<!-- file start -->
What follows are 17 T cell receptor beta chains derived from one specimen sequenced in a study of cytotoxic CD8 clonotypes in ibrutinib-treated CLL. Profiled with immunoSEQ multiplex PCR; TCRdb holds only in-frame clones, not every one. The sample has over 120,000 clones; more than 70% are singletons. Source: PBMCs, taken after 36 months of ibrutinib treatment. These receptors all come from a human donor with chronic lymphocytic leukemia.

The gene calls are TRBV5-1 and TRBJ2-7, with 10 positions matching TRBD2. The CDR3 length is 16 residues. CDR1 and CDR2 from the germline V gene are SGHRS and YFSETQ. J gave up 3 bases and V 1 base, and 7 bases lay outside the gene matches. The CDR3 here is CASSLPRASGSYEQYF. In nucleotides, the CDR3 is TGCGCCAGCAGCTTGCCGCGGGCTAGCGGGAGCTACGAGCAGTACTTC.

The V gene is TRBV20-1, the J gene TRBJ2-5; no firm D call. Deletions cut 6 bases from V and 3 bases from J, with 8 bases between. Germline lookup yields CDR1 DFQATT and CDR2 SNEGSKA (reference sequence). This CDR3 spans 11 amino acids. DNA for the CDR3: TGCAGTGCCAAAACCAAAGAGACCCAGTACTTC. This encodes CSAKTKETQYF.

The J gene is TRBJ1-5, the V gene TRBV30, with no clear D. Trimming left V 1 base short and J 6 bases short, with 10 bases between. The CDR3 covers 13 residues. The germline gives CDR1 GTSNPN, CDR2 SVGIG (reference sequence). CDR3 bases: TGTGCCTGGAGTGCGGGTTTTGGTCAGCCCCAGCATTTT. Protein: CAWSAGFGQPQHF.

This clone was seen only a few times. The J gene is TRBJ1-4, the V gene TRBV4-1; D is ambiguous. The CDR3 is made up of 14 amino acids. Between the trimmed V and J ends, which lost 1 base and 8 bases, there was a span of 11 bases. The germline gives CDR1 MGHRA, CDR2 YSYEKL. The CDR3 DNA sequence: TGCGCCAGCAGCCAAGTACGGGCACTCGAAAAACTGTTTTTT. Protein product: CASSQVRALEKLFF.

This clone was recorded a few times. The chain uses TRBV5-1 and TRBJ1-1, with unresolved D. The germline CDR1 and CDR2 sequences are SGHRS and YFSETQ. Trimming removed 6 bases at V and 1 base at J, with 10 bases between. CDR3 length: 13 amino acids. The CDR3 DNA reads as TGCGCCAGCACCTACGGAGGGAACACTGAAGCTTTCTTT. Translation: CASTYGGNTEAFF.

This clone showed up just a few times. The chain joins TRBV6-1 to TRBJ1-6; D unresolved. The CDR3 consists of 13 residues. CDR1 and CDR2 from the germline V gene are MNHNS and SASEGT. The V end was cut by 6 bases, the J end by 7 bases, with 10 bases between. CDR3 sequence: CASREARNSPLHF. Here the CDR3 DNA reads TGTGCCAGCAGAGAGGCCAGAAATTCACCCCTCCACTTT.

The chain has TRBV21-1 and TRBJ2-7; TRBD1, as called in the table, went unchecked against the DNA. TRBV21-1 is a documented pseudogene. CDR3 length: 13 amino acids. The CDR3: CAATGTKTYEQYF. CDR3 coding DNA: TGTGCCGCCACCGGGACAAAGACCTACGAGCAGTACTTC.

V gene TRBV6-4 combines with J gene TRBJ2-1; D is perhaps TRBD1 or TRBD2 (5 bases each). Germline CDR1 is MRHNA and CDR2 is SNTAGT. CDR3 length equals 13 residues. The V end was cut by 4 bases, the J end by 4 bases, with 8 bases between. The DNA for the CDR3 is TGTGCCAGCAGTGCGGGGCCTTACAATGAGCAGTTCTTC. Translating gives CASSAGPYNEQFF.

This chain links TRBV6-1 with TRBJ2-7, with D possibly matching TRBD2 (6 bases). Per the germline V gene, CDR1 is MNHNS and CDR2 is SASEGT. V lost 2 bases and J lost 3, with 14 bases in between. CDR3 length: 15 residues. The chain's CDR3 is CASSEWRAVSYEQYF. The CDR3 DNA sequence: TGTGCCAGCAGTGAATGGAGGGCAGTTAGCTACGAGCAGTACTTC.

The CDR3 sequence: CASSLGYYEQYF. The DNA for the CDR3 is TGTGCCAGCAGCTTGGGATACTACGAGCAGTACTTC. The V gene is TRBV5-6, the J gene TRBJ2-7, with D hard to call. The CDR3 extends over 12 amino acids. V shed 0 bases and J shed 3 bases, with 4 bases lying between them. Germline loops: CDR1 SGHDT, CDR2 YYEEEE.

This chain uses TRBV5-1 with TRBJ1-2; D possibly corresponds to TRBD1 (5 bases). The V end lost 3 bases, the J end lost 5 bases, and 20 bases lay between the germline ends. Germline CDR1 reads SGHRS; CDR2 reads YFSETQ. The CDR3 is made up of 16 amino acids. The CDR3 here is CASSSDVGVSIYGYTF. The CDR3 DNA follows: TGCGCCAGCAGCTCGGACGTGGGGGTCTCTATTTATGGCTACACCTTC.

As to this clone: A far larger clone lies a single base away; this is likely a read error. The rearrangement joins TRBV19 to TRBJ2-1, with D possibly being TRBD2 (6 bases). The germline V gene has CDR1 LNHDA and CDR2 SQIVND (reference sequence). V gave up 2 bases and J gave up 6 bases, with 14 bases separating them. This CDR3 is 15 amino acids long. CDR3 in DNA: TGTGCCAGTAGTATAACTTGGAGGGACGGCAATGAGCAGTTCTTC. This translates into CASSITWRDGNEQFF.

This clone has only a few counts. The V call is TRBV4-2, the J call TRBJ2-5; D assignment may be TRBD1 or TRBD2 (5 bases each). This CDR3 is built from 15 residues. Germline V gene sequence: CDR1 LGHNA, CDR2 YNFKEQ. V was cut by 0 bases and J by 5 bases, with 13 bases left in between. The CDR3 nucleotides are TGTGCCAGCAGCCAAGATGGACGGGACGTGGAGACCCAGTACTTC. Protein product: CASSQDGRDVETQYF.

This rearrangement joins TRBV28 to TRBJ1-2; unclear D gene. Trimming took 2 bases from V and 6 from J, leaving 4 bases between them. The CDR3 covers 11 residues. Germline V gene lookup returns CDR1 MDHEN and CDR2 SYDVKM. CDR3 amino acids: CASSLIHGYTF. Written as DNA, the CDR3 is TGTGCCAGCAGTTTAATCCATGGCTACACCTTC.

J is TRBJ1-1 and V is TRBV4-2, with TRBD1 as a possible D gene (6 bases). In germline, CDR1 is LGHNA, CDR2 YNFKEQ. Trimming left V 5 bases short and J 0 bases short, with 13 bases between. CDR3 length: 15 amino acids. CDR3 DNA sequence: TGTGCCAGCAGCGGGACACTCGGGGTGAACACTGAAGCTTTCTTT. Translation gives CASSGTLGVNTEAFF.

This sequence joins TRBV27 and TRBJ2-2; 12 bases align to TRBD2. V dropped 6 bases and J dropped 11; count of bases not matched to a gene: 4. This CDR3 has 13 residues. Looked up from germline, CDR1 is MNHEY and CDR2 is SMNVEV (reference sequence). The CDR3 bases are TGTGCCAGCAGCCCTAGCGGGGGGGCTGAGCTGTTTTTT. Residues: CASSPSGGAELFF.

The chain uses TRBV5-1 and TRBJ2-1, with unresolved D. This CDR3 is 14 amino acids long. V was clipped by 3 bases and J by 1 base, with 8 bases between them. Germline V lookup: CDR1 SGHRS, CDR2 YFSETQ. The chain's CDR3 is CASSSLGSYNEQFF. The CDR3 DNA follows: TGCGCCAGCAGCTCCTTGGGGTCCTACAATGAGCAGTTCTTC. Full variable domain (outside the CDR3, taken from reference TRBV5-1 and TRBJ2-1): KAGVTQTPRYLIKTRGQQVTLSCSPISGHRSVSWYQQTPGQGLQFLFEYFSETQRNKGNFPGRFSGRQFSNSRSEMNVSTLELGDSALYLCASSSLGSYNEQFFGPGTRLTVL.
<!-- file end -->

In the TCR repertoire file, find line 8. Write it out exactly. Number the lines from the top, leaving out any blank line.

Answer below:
The chain has TRBV21-1 and TRBJ2-7; TRBD1, as called in the table, went unchecked against the DNA. TRBV21-1 is a documented pseudogene. CDR3 length: 13 amino acids. The CDR3: CAATGTKTYEQYF. CDR3 coding DNA: TGTGCCGCCACCGGGACAAAGACCTACGAGCAGTACTTC.